Social value is very much on the public sector’s agenda, with research* suggesting that they could benefit from an additional £15bn of investment if it was fully embedded into their commissioning and procurement process. Social value’s increasing importance is also demonstrated through its weighting in public sector tenders. Recent public sector tenders that I have provided my input into have seen social value questions worth up to 20% of the overall tender score. Community benefit clauses (CBC’s) are one way that private and public sector organisations can work together to maximise the creation of social value, often with the potential to embed pro-social strategies beyond the requirements of the bid.
The public sector could create an additional £15bn of additional investment if social value was embedded into their commissioning and procurement process
Community Benefit Clauses
Community Benefit Clauses are contractual clauses which are used to build a range of economic, social or environmental conditions into the delivery of public contracts. The supplier therefore enters not only into a “legal contract,” but also a “social contract” in which they implicitly commit to comply with specific commitments and targets designed to provide demonstrable and measurable social investment back into the local communities. Whilst not currently legally enforceable in the UK, EU procurement rules do provide a solid legal basis for their inclusion in all circumstances.
Community Benefit Clauses create a partnership between the public and private sector and provide assurance to the public sector that social value targets will be met. In the long term, this partnership increases social and community welfare.
The benefits to a supplier commiting and delivering on the social value targets contained in a CBC include building a reputation based not only on project delivery performance but also on the social value legacy they leave behind once the contract has come to an end.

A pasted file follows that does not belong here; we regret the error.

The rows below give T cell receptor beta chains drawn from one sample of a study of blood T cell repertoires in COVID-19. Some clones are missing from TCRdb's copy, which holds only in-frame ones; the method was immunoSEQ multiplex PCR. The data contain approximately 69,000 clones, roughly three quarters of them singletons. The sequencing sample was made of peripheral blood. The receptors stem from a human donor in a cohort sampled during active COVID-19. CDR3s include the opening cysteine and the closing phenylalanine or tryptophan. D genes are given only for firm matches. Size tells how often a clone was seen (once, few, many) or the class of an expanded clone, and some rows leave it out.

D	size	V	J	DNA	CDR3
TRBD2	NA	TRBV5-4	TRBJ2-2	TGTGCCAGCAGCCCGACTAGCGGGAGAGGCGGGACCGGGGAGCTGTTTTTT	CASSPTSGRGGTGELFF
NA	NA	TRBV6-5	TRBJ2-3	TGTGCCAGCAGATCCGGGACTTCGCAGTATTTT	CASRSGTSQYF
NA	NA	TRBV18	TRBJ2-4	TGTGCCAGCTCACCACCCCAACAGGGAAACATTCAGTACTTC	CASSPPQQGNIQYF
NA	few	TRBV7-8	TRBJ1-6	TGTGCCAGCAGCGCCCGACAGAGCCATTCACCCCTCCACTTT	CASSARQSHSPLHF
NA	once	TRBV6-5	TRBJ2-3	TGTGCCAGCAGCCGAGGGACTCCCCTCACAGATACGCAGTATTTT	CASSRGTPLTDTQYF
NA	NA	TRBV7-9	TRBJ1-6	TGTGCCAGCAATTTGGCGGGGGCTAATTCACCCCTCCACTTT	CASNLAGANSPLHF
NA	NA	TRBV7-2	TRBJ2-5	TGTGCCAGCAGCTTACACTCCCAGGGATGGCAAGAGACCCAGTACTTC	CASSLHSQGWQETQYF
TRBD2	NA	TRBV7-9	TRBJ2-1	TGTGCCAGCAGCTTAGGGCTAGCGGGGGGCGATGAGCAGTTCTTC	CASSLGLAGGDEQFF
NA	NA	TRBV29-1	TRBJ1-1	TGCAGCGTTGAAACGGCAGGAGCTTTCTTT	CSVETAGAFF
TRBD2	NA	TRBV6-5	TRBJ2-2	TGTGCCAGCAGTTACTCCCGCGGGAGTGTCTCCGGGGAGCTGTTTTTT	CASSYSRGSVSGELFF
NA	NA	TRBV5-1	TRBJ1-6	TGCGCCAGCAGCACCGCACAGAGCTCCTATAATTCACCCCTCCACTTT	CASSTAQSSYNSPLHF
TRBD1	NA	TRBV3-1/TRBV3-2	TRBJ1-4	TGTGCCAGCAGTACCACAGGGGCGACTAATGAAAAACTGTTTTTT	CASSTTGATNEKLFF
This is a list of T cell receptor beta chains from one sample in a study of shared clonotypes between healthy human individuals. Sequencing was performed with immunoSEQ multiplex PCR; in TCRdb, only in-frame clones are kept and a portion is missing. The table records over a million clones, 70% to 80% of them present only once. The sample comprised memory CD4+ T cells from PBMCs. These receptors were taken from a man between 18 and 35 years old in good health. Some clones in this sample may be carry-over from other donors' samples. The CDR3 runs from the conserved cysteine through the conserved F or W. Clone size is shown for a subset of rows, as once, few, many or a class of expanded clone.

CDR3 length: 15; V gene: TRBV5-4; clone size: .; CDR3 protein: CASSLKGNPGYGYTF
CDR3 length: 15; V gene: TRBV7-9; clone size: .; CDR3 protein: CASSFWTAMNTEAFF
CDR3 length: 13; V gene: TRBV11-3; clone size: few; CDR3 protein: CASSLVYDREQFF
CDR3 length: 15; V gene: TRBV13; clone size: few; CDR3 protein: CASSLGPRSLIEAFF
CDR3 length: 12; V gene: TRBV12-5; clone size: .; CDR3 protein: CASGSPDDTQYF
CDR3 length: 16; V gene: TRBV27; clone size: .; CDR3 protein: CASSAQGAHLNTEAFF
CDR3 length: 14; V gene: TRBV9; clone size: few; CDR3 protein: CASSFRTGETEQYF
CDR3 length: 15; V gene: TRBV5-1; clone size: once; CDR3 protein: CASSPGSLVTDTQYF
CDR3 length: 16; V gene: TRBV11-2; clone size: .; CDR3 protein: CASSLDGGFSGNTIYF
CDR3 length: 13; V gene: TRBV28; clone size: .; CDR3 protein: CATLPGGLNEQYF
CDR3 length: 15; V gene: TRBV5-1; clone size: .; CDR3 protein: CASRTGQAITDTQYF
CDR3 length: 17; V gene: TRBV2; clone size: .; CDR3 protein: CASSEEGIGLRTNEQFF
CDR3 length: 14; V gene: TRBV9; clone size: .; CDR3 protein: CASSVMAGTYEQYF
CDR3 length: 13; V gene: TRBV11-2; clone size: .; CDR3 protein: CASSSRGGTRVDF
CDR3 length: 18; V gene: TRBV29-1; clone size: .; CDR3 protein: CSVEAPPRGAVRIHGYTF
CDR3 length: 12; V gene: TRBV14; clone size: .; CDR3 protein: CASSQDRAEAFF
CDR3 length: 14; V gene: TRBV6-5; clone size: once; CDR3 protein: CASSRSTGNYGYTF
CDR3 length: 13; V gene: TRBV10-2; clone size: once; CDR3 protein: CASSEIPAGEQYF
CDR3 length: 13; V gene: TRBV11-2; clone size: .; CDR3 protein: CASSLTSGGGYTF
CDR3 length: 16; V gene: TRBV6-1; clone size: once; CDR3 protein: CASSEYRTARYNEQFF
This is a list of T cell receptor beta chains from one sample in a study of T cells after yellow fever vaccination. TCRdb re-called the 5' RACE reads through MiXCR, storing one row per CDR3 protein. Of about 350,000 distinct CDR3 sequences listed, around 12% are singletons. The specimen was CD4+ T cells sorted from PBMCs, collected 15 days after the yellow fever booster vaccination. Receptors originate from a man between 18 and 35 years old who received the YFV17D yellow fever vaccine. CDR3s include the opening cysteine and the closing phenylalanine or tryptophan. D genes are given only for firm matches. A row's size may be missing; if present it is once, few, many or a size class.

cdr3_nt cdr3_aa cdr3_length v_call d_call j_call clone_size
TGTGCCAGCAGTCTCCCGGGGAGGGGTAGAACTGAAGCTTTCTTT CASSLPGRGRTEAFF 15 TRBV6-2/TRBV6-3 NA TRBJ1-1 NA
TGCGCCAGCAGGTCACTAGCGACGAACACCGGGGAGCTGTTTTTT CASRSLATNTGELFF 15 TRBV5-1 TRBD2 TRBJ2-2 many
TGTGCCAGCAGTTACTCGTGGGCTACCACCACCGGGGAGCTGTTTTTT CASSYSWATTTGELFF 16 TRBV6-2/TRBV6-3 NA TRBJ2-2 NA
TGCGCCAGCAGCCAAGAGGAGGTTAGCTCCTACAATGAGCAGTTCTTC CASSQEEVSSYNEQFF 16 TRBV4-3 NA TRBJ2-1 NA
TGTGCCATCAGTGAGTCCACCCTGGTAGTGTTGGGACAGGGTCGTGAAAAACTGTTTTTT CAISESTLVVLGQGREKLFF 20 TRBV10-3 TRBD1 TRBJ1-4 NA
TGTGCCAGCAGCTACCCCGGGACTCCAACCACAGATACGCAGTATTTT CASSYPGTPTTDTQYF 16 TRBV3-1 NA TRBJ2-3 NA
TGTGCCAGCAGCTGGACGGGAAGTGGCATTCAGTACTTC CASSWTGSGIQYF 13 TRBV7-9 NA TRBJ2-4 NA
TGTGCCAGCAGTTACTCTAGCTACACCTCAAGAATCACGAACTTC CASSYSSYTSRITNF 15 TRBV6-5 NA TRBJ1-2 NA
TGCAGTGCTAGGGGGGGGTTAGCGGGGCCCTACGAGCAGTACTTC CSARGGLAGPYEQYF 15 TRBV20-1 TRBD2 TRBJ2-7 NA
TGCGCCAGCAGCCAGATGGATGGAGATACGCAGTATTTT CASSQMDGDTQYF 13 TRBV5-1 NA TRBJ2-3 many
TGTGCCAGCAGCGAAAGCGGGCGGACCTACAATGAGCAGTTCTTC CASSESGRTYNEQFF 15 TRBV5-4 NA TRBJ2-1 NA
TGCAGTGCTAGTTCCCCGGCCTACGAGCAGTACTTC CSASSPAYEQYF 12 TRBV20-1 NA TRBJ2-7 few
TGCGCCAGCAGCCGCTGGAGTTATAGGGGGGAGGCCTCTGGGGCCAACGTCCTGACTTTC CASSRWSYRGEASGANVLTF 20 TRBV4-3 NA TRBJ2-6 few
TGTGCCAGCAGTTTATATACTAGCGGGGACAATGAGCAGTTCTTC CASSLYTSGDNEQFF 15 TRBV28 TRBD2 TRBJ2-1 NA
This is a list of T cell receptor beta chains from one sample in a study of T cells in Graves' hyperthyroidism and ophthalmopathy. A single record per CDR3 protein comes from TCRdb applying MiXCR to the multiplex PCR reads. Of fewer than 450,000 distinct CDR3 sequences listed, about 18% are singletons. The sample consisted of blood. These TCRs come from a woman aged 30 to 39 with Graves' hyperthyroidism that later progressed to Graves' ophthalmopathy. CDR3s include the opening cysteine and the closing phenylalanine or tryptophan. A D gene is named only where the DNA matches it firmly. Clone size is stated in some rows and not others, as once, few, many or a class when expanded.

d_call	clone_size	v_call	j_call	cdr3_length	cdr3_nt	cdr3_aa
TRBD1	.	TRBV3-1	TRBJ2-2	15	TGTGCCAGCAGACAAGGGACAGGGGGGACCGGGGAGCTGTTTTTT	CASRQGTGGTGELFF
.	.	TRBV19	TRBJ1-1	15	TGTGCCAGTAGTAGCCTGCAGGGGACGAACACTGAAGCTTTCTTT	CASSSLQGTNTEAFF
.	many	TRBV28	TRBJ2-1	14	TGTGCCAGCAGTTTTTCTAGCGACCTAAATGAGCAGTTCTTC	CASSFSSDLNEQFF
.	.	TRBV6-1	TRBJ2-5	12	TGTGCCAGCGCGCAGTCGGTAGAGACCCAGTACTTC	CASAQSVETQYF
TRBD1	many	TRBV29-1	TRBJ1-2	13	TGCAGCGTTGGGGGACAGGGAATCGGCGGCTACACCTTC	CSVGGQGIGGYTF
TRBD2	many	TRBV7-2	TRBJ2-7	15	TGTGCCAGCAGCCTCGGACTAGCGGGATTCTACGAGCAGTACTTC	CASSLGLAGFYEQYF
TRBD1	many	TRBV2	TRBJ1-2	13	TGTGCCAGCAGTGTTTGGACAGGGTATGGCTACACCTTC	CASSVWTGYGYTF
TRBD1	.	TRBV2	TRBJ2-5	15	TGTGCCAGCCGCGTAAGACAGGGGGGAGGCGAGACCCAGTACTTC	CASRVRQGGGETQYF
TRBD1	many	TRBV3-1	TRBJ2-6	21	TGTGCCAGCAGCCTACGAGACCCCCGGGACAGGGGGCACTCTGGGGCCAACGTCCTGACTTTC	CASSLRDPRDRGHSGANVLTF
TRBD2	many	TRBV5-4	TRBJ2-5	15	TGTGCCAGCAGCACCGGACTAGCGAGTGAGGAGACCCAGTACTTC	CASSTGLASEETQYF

The clauses also challenge the notion that profit is the main motivator in project delivery for private sector suppliers as they highlight the consideration suppliers need to give to social goals.
Whilst CBC's sound utopian in practice, their benefits will only be fully realised if they are implemented and managed effectively. Even if CBC's are added to a supplier’s contract there are still potential risks. These risks include:
- Inconsistency of targets and methods of measuring goals;
- Often in the public sector, no one individual is allocated to manage the social value targets set by the supplier;
- Although reporting of social value achievements regularly occurs there is minimal evidence of the actual measuring of outputs and outcomes of social value;
- No real consequences for suppliers if targets aren’t achieved.
It would be all too easy for a supplier to commit to unachievable social value targets during the procurement process making them the preferred bidder over another however, CBC's can only create tangible social value if suppliers deliver against their promises with clear consequences if commitments aren’t fulfilled.
Faithful+Gould's success in winning significant places on major frameworks is testament not just to our technical excellence but also our commitment to creating and delivering social value.
Frameworks and Social Value
Faithful+Gould can commit to creating social value even if CBC’s are eventually added into contracts as we have a proven track record of successfully investing in projects delivered in local communities.
Our success in winning significant places on major national frameworks such as the Pagabo Professional Services in Construction and Premises framework, as well as regional and sector specific frameworks, is testament not just to our technical excellence but also to our commitment to creating and delivering social value. Traditionally companies pledge to create social value in bids through charitable giving, ethical labour practices and recycling initiatives. Our commitment goes much further than this and includes numerous university visits, promoting the benefits of a career in the built environment, voluntary time for community projects and the fair and ethical treatment of our supply chain.
*Research undertaken by the Social Value Portal